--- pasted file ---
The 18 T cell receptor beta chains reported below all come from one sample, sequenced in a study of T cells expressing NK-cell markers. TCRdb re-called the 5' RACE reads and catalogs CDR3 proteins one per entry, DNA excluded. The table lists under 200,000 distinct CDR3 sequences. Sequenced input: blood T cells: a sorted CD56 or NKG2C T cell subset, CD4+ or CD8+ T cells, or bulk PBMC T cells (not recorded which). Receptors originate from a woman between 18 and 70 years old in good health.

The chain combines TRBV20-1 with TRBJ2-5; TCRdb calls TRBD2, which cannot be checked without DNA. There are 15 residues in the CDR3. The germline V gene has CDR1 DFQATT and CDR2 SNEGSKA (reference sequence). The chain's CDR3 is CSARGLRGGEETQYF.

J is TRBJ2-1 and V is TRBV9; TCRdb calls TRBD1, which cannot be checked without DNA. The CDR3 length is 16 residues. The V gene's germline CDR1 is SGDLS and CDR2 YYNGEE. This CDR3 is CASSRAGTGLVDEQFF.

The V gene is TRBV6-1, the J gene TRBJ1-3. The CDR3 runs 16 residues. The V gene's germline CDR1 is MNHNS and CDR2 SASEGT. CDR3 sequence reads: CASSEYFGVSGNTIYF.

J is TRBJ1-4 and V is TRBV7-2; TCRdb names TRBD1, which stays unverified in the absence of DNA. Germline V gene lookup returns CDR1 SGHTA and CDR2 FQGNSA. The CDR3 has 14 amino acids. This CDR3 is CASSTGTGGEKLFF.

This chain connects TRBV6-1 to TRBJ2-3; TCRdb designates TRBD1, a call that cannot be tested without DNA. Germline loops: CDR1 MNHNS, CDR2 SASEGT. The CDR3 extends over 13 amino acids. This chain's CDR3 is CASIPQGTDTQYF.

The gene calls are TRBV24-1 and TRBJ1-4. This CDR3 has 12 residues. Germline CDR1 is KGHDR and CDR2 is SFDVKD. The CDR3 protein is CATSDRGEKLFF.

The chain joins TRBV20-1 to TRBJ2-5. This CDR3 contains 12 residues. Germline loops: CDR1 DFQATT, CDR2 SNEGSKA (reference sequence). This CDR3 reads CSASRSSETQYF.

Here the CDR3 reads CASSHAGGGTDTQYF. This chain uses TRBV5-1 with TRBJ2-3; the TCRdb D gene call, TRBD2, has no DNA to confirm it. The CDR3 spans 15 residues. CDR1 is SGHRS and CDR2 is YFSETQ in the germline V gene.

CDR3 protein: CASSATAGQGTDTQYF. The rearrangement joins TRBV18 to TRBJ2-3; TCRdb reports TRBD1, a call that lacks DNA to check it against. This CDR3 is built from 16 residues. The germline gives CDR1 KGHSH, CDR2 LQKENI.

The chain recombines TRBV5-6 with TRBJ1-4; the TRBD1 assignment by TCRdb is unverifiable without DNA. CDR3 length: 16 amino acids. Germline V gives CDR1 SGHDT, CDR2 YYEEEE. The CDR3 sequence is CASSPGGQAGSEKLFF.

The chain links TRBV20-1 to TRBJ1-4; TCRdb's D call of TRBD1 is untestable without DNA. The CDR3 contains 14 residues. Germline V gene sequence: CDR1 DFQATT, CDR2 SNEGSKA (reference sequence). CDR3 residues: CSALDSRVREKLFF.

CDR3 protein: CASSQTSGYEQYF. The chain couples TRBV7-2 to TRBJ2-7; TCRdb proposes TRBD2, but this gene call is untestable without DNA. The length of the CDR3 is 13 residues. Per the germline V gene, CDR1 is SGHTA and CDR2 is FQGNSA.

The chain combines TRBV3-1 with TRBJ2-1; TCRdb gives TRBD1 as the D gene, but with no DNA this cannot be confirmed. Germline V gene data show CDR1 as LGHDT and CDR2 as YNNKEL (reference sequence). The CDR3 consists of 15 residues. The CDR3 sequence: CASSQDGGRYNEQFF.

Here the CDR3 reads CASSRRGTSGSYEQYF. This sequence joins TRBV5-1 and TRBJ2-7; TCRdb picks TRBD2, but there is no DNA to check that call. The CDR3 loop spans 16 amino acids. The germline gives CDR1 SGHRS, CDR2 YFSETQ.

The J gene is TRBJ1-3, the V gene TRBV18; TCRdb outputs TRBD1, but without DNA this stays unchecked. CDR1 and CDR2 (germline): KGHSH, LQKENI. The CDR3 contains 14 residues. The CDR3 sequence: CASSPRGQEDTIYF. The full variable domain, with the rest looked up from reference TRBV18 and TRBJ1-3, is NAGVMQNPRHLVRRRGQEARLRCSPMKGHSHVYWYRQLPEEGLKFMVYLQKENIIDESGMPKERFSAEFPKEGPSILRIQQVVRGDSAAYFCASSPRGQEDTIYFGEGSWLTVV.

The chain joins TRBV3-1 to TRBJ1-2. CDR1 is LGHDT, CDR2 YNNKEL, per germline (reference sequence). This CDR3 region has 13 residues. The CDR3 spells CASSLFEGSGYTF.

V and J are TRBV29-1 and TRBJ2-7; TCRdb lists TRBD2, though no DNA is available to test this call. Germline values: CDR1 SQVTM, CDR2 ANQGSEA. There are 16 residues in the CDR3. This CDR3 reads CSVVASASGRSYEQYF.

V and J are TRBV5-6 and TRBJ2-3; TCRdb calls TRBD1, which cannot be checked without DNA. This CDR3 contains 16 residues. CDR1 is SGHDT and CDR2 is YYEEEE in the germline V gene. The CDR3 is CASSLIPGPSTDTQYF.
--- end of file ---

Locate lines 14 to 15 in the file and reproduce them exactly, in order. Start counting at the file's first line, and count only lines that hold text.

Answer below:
The chain combines TRBV3-1 with TRBJ2-1; TCRdb gives TRBD1 as the D gene, but with no DNA this cannot be confirmed. Germline V gene data show CDR1 as LGHDT and CDR2 as YNNKEL (reference sequence). The CDR3 consists of 15 residues. The CDR3 sequence: CASSQDGGRYNEQFF.

Here the CDR3 reads CASSRRGTSGSYEQYF. This sequence joins TRBV5-1 and TRBJ2-7; TCRdb picks TRBD2, but there is no DNA to check that call. The CDR3 loop spans 16 amino acids. The germline gives CDR1 SGHRS, CDR2 YFSETQ.